Trials of Law Student in Germany

This year abroad so far has certainly been very picturesque and fun-filled, but I may not have talked so much about how studying the law at Munich University is VERY DIFFICULT (yes capital letters are necessary). Obviously German is famous for its crazy long words, compiled nouns and sentences – and I can tell you first hand that the legal language is no exception. Because the legal terminology is so long and time consuming to pronounce and write, they use an abundance of abbreviations. A quick example is: BverfG = Bundesverfassungsgericht (Constitutional Court of Germany). I also came across this word the other day whilst studying: Rechtsschutzversicherungsgesellschaften. I’m not even going to try and attempt to count the number of letters in this word or I’ll end up with a headache but it basically breaks down to mean ‘insurance companies who provide legal protection.’ We need SIX words in English to translate this one German word! SIX!!

Mix these huge and complicated words with my professor’s Bavarian accent and I really start to believe that I am in over my head.

One thing that I have noticed about the German law that is quite refreshing is that there is huge emphasis on democracy. It’s highlighted in every text book and every piece of legislation. I guess that it is a product of WWII and the German lawmakers wanting to do everything they can to avoid a similar situation ever occurring again. Speaking of the war, last week marked the 70th anniversary of its end. A day to celebrate or a day to remember quietly? I’m not so sure myself.

I just did a mid-term examination on Naturrecht. During the beginning of the lecture about this particular topic I scribbled notes on Environmental laws and other such things involving nature.  Little did I know that we were not discussing how to protect animals and trees but rather were knee – deep in legal philosophy and the law of morals.  Of one’s Nature. EMBARRASSING. Can I blame that one on the language barrier?… WHat did I say about being in over my head…?

Anyway, I’m not a philosopher (trees obviously make a noise when they fall?!) but the content of the subject of Naturrecht v.s. Rechtspositivismus (legal positivism) in Germany is really interesting.  A Mr. Gustav Radbruch had a theory that judges should not just have to apply laws to individual cases and follow legislation – if there is a situation where a law does not follow the rules of equality and treating everyone the same or does not follow the rules of justice etc, then a judge should be able to make the piece of legislation void.  This was crazy for me to hear, I mean, judges don’t have that power.. they’re not elected and they have to just go with the laws that the parliament gives them.  But Radbruch and many other Naturrecht supporters believe that judges should not be left defenseless like they were in the time of Nationalsozialismus in Germany (and like they are now).  I could delve into this for hours and I’m sorry to all the non-lawyers/philosophers if that was boring – I can almost head the eyes of anyone who reads this glazing over.  Just some food for thought!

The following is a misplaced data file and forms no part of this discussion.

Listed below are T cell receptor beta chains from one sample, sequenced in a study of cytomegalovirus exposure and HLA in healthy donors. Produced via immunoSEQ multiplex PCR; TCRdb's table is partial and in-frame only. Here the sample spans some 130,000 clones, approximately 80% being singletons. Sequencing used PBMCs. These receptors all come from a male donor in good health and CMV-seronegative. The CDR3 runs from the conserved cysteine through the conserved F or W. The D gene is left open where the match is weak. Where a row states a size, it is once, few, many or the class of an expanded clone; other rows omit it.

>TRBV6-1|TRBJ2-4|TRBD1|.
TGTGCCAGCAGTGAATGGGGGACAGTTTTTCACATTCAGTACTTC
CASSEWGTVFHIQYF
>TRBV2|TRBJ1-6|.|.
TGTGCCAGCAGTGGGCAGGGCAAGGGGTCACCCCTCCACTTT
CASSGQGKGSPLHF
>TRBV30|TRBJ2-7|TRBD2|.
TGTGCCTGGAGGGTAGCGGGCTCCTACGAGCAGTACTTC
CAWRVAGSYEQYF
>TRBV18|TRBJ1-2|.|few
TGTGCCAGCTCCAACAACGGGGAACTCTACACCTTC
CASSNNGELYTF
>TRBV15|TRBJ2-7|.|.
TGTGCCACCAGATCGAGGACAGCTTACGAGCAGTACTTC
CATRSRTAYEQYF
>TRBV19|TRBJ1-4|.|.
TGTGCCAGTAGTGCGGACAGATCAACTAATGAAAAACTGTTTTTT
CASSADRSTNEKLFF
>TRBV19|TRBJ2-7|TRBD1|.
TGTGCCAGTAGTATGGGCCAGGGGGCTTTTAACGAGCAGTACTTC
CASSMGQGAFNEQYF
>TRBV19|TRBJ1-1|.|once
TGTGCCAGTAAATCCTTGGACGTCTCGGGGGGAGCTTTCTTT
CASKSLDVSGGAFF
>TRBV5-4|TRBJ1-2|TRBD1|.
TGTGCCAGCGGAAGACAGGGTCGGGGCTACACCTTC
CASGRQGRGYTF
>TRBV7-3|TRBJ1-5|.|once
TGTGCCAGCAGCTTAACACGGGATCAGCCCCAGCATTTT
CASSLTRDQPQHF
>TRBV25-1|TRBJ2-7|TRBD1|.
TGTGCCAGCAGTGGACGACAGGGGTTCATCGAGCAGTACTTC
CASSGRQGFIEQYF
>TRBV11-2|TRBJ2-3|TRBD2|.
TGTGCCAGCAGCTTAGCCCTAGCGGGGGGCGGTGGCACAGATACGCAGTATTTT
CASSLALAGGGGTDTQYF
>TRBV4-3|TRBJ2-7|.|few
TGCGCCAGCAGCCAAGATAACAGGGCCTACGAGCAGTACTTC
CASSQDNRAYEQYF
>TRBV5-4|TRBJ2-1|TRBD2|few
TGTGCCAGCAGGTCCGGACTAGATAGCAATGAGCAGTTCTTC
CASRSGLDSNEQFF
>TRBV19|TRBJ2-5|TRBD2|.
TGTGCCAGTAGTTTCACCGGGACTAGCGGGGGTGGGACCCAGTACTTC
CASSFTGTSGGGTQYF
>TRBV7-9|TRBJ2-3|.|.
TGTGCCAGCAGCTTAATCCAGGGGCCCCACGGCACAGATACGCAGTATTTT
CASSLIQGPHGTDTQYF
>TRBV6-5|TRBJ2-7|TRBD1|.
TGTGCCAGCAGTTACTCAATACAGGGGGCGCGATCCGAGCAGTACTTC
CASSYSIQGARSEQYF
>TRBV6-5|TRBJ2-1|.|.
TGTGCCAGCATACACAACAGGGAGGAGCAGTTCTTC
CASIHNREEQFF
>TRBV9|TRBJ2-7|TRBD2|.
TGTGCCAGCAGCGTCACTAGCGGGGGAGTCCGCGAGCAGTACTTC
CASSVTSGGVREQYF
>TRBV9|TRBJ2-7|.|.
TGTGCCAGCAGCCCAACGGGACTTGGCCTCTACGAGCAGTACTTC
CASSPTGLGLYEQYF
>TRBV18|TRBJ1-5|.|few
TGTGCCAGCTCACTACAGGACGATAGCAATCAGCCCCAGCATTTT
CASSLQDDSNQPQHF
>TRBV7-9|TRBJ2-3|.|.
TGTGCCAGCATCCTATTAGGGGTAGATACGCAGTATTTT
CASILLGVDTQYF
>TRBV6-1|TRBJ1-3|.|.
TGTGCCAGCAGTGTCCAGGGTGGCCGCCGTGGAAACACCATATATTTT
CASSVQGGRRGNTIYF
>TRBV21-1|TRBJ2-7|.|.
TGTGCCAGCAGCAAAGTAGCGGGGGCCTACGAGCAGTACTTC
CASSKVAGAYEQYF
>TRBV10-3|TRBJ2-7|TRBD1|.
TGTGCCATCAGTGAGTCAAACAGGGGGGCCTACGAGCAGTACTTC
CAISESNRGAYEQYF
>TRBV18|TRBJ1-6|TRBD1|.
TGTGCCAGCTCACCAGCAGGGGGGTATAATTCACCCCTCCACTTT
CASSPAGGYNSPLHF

I passed that exam but I’m struggling a bit with my German studies. I knew that it was never going to be easy. I only have 9 weeks left and 5 exams to do in that time as well as trying to pack everything that I need to do before I leave. 9 weeks + 5 exams + a trip to Italy + packing my life up + everything else = not enough time. However I never have been good at maths so I’m hoping that my calculations are wrong.

To continue on the moaning, I am also really struggling with problems in my back and having to attend physio twice a week. Can I just say that I can’t be the only who, when I heard the words ‘sports massage’, didn’t expect there to be screaming involved?

Buuuuut….. I’m making up for it by following this month’s motto of ‘Essen Sie sich Glücklich’ (eating yourself happy) and trying to try out loads of different restaurants and ice cream bars (who knew vegan ice cream was so delicious). Shout out to the German health system anyway for being so helpful in the case of my pesky stressed out back.